One helpful act can have far-reaching results.
Dylan Siegel, 10, has watched his best friend Jonah Pournazarian check his blood sugar daily since they were in preschool. He was 6 when he learned that Jonah has a rare and possibly fatal liver disease called GSD Type 1b. Dylan wanted to help. He decided to write a book and sell it to help find a cure for the disease. He titled his book Chocolate Bar, a phrase he says means “awesome.” His parents helped him print copies so he could sell it at school events—then the story went viral.
Two years after publishing Chocolate Bar, Dylan has raised more than $1 million.
“We are on the verge of curing or treating this disease and that would not have been possible if a 6-year-old hadn’t created this book,” said Jonah’s doctor, David Weinstein, M.D.
“Kindness starts with one,” is the motto of the Random Act of Kindness Foundation, known as RAK. Formed in 1995, RAK encourages people to become kindness ambassadors. They believe everyone has the potential to change the world through caring actions—just as Dylan did.
And so, RAK launched a 14-week #CaptureKindness campaign and photo contest on World Kindness Day (Nov. 13). It runs through RAK Week (Feb. 11–17). RAK invites participants to look for kindness in everyday occurrences, preserve those moments by snapping photos and share the pictures with the hashtag #CaptureKindness. Each week will feature a different theme and the photographer who best captures it will be awarded a bagful of swag. The weekly winners will then be entered into a drawing for three grand prizes at the end of the contest—state-of-the-art cameras for memorializing more magnanimous moments.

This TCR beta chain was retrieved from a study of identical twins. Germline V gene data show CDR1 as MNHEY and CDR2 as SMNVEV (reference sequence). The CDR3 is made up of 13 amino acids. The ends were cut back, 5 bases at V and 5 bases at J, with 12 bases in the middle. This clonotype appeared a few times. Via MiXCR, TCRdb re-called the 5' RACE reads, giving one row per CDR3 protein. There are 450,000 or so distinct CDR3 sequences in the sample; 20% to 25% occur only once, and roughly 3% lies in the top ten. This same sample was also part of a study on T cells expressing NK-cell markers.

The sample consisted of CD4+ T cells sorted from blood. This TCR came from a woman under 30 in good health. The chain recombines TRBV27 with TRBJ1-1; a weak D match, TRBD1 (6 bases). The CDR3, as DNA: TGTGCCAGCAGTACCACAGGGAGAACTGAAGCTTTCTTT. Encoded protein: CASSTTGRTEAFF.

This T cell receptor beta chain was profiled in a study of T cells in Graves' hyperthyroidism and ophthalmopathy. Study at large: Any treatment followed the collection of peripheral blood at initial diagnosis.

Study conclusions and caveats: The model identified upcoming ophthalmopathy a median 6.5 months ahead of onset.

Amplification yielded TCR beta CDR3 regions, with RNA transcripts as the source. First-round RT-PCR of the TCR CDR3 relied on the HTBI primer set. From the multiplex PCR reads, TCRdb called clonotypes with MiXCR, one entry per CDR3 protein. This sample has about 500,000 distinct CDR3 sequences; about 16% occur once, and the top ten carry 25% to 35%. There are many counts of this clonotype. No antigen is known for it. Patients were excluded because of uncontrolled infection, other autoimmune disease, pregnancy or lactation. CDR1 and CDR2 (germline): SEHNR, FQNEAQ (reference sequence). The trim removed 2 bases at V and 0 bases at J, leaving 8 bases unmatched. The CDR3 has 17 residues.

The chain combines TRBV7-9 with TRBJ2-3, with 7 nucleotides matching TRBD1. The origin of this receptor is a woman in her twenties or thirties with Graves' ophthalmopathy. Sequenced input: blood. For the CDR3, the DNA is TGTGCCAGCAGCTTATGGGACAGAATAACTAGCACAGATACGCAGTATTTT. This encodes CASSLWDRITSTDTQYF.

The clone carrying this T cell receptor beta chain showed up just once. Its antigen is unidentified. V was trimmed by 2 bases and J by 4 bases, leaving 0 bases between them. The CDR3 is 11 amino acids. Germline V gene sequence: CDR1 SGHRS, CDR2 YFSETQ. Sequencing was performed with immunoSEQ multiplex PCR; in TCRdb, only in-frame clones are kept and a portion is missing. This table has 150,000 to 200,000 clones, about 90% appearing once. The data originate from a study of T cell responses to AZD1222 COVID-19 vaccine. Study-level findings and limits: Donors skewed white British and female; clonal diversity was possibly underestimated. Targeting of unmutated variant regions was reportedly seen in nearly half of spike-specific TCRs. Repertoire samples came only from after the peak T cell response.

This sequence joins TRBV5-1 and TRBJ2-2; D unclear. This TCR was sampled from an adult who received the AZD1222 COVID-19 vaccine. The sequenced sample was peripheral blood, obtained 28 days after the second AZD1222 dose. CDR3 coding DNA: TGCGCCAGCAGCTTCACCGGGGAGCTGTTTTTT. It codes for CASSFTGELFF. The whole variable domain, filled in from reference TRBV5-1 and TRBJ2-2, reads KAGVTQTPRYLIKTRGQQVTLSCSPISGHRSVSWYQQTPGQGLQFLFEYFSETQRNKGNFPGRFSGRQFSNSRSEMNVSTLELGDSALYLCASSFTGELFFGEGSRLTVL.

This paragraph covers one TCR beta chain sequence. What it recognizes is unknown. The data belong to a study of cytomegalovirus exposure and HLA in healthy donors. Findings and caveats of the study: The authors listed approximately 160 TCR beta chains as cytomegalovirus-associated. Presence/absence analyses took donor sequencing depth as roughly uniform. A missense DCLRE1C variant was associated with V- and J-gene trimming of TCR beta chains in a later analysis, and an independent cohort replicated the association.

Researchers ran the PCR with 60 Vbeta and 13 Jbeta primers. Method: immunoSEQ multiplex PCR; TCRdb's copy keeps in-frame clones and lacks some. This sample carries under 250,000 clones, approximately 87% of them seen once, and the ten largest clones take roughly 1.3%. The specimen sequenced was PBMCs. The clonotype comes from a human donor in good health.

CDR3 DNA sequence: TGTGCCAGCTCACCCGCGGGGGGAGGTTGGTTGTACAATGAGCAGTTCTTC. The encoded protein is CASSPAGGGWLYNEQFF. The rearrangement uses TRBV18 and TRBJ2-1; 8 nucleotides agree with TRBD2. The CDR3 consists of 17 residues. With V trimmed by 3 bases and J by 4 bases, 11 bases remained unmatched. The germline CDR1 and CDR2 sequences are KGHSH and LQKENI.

“Kindness is all around you if that’s where you place your focus,” says Rachelle Stubby, RAK’s community engagement coordinator. Rachelle is hopeful this year’s #CaptureKindness campaign helps people notice all the goodness in the world and that it inspires a bona fide kindness movement. Need inspiration? You’ll find tons of ideas for how to spread the love on RAK’s website, including:
- Surprise a neighbor with baked goods.
- Clean up a park with friends.
- Take toys to kids in a hospital.
- Purchase extra dog or cat food and drop it off at an animal shelter.
RAK has a Kindness in the Classroom program for educators and is building up its resources for the workplace as well as for parents; moms and dads can find lots of fun games and activities that teach compassion and helpfulness on RAK’s site. You can join their community by becoming a “Raktivist” (learn how at randomactsofkindness.org).
Rachelle encourages people to add thoughtful deeds to their everyday routine. “When you drive to work, let someone merge in front of you. Pay a small compliment to a co-worker or ground and dispose of it,” she says. Pay a small compliment to a co-worker or friend. Pick up trash you see on the ground and dispose of it,” she says.
"Kindness requires intention—and it can change the world.
Sandra Bienkowski is a regular contributor to Live Happy and the founder and CEO of TheMediaConcierge.net.